ST. PETERSBURG — After Game 3 of the Eastern Conference final, it was the Rangers’ top players that were coming under fire, something coach Alain Vigneault took in stride. Now the performance of one of the Lightning’s top players is prompting questions about his role, and Jon Cooper was none too pleased.
The Tampa Bay coach was asked Saturday as the team readied to fly to New York for Sunday’s Game 5, which will break a 2-2 series deadlock, about the possibility of a change at goaltender, one that would send Ben Bishop to the bench for rookie Andrei Vasilevskiy.
Cooper responded by calling the notion “asinine” and “preposterous.”
Bishop had been terrific in net for the Lightning for much of his first postseason before allowing five goals in each of the last two games. In Friday’s 5-1 Rangers win, Bishop wasn’t tested nearly as much as his counterpart Henrik Lundqvist, but he could only save 19 of the 24 shots he faced.
Vigneault faced the same question on Thursday the night after Lundqvist gave up six goals for the second straight game, the first time he had ever done so in the playoffs. Vigneault at first smirked and thought he was being joked with. Disbelief seemed to set in when he was pressed on it, but he answered “Hank’s the guy,” politely and quickly moved on.
Despite giving up five goals in a Game 4 loss, Ben Bishop is still pick of coach Jon Cooper.
At times Vigneault has mentioned a need for the Rangers’ best players to play to their talent level, and Lundqvist responded with perhaps his best game of the playoffs in Game 4, making 31 of his 38 saves over the final two periods.
Rick Nash, the superstar forward who has too often failed to carry his elite regular-season form into the playoffs, finally rose to the occasion with two goals and an assist in Game 4, notching his first-ever multi-goal playoff game. One would think after Nash had the most productive postseason game of his career following a long stretch of scoring woes, he’d have a pretty good night’s sleep.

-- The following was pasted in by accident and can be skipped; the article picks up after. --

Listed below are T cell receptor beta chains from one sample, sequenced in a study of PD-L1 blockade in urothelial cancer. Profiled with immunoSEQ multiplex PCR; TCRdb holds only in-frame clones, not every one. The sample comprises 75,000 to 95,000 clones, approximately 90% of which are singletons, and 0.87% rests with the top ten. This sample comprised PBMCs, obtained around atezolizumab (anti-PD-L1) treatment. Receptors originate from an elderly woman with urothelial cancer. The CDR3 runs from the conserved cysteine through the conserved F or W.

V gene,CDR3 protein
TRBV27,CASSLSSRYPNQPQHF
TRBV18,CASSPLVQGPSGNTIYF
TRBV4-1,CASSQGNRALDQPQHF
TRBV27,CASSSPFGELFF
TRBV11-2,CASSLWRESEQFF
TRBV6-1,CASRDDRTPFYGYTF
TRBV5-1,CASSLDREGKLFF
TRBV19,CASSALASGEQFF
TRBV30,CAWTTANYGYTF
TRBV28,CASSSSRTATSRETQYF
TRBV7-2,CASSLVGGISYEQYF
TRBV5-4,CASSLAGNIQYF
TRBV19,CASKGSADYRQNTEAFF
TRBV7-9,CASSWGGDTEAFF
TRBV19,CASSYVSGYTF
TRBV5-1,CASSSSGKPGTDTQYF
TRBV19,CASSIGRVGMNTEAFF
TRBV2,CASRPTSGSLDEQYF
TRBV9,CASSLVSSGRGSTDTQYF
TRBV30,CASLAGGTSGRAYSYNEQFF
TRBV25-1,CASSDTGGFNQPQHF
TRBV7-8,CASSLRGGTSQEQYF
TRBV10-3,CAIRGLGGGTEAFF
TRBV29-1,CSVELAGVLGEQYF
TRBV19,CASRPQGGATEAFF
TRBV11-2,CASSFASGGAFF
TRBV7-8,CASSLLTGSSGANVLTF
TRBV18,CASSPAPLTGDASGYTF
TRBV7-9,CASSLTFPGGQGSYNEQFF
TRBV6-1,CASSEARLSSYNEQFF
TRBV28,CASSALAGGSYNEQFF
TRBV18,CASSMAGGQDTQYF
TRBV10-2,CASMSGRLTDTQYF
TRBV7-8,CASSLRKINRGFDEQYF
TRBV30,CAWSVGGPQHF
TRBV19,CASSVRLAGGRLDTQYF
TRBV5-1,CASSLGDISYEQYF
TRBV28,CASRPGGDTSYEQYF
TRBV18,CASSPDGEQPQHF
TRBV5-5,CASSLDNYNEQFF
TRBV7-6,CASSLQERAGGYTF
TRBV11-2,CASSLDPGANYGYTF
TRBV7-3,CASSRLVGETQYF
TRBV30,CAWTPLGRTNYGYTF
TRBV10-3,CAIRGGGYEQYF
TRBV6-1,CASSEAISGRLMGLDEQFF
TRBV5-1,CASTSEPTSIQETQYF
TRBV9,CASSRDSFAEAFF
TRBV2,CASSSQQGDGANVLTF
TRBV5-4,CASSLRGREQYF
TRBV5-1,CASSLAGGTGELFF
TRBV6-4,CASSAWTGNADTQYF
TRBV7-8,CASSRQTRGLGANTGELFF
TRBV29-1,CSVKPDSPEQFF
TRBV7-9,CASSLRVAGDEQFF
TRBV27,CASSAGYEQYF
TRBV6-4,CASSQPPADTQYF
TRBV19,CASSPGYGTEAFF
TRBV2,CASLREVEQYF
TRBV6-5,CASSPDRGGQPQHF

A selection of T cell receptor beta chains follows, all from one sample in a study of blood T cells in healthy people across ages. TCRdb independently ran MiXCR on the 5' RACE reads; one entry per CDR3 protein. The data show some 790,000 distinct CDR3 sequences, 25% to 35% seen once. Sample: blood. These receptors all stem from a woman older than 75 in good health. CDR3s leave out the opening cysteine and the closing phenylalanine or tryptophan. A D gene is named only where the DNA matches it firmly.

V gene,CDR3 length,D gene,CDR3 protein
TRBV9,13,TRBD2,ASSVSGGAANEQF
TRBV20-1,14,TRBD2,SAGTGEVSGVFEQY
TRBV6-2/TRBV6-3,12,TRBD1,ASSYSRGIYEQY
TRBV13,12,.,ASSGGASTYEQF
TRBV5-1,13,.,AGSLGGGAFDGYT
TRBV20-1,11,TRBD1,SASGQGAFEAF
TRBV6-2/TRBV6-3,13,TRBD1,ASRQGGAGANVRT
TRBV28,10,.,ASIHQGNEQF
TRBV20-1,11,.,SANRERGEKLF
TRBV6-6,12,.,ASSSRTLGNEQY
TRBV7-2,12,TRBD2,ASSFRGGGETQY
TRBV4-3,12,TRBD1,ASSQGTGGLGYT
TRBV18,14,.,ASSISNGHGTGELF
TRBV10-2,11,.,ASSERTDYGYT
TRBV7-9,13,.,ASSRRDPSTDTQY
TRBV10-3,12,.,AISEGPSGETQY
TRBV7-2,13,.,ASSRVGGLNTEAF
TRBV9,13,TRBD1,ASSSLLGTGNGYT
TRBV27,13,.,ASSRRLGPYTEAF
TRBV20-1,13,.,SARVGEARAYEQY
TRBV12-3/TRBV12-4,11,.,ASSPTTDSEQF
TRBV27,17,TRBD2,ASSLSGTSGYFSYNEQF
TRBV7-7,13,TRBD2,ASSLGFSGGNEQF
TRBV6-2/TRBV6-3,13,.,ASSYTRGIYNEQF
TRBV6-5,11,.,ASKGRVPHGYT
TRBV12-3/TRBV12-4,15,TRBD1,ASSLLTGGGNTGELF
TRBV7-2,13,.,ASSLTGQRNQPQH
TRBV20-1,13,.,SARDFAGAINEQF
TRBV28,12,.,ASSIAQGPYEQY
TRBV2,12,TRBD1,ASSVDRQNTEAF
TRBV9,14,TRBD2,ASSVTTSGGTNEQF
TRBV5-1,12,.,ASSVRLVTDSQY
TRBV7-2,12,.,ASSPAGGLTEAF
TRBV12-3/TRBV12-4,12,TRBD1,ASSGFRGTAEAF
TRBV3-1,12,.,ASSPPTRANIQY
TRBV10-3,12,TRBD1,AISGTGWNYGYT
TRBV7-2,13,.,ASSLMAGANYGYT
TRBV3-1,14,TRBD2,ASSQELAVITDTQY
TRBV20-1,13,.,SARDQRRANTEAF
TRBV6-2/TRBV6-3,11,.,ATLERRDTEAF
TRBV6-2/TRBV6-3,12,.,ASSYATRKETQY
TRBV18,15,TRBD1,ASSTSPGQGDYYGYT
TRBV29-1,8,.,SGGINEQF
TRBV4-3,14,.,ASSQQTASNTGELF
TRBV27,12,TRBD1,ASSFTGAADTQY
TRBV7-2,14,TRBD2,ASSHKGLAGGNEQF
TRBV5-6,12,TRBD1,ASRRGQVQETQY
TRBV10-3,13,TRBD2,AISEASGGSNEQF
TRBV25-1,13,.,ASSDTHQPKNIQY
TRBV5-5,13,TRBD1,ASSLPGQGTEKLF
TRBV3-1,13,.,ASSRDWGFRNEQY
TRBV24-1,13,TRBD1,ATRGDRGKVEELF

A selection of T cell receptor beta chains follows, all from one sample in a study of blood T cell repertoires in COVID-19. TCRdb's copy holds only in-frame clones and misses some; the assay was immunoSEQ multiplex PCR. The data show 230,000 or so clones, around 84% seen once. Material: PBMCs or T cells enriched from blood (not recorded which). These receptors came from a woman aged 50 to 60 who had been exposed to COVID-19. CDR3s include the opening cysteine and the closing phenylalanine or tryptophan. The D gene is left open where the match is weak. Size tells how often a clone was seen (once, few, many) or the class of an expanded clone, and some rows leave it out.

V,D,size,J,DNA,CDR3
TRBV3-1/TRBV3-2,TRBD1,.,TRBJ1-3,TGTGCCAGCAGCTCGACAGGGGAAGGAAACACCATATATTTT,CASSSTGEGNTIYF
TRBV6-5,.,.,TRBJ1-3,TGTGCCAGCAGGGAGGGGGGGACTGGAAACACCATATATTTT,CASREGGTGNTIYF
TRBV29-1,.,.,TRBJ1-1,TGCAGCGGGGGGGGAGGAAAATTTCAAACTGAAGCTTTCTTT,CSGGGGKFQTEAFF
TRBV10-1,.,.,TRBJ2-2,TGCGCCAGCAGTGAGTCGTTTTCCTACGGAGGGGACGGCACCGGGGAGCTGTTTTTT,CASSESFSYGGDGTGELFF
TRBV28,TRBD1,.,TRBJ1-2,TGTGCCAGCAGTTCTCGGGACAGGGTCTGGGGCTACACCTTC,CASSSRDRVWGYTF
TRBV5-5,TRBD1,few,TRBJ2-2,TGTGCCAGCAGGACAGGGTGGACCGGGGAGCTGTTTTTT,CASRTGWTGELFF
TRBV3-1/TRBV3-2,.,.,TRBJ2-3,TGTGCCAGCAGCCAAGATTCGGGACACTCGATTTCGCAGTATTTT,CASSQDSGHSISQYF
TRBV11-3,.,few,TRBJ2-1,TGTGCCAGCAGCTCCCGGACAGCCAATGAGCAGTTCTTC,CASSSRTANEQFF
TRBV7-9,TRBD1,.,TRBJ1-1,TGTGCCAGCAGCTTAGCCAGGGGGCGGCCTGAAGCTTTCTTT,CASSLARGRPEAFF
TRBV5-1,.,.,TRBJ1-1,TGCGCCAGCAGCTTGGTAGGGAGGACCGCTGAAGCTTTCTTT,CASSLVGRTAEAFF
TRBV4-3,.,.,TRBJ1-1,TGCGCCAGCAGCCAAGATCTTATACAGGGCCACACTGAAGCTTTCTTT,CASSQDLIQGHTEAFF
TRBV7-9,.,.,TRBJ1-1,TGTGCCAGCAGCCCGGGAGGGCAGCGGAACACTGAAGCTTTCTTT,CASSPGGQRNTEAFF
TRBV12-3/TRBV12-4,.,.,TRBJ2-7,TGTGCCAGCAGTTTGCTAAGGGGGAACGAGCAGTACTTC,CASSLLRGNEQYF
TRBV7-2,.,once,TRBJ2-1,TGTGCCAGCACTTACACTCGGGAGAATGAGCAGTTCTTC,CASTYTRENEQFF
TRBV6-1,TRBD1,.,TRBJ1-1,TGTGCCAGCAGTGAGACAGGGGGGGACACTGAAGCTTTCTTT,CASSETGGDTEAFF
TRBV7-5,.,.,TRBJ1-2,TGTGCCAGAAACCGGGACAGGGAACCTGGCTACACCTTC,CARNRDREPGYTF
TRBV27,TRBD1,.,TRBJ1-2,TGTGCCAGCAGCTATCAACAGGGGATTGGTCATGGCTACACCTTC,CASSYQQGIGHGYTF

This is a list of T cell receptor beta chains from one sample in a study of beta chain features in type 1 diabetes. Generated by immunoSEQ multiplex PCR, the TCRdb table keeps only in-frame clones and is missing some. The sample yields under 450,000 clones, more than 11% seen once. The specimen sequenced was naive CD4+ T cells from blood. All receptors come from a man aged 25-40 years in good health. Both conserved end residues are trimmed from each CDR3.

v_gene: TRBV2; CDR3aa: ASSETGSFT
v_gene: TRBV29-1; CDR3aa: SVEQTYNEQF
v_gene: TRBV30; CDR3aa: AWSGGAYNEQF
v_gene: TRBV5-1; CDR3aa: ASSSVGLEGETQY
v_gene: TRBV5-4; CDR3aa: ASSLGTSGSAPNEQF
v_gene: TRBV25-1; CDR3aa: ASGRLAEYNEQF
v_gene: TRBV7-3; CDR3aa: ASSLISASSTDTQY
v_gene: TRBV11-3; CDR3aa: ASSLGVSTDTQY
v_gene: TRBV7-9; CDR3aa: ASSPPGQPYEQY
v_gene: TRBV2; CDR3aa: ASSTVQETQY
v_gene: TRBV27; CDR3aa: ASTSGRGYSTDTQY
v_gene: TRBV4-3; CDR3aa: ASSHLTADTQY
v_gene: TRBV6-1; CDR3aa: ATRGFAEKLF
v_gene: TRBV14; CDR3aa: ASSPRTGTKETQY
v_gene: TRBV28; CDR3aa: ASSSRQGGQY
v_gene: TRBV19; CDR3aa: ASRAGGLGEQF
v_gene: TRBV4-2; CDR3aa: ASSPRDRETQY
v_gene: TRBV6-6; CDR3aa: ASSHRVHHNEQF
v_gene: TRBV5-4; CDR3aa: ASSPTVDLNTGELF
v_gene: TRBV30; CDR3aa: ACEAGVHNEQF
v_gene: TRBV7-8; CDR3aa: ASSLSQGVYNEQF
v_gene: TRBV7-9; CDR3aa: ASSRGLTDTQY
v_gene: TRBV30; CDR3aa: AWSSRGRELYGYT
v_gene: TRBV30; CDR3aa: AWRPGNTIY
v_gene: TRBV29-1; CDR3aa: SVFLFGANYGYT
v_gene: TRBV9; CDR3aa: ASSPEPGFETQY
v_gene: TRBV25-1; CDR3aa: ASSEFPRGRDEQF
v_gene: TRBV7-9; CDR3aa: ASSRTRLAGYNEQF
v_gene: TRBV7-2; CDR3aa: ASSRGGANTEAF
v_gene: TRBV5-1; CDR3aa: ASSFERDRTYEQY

“No, I didn’t, actually,” Nash said Saturday morning at the Rangers’ hotel, about 11 hours removed from a two-goal effort. “It’s really strange. I was having great sleeps and then last night I couldn’t sleep. It was weird.”
Nash’s performance Friday night seemed weird, at least by his playoff standards. The Rangers’ regular-season juggernaut, who set a career-high with 42 goals this year, began the night with just seven goals in 56 career playoff games – six goals in 52 over his three postseasons as a Ranger.
The team couldn’t have asked for a better time for his greatest playoff moment. With the Rangers trailing the series 2-1 and still on the road after Nash had one of his worst games as a Ranger in Game 3, he scored the team’s first and last goals on Friday to help them level the series.
Now the question is whether or not Friday was an outlier or a titanic shift in the right direction for the left wing. He had just two goals in 15 games this postseason entering Friday. The first was a meaningless goal in the waning seconds of a Game 2 loss in the first round against Pittsburgh. His Game 6 tally at Washington in the second round doubled the Rangers’ lead early in the third period, but he hadn’t scored since before Friday.
“It’s a struggle when you’re not scoring,” Nash said, following up on incredibly honest comments he made after Friday’s win during which he revealed he felt like he was letting his teammates and organization down by not scoring. “I think it tests you mentally, it tests you emotionally. But at the end of the day it’s not about you, it’s about the team and anything you can do to help the team win. If the team’s winning, you’re obviously happy and smiling.”
Martin St. Louis, who finally scored his first goal of the playoffs on a power play in the third after taking a high-stick to the face, said on Tuesday that success both individually and offensively comes from having “swagger.” He saw that regained in Game 4.
“I felt (Friday,) yeah, we did play with some swagger, and you want to keep that,” he said. “I think swagger comes and goes. As a player, as a team, it does, and you have to fight to get it back when you don’t have it.”
This entry passed through the Full-Text RSS service – if this is your content and you’re reading it on someone else’s site, please read the FAQ at fivefilters.org/content-only/faq.php#publishers.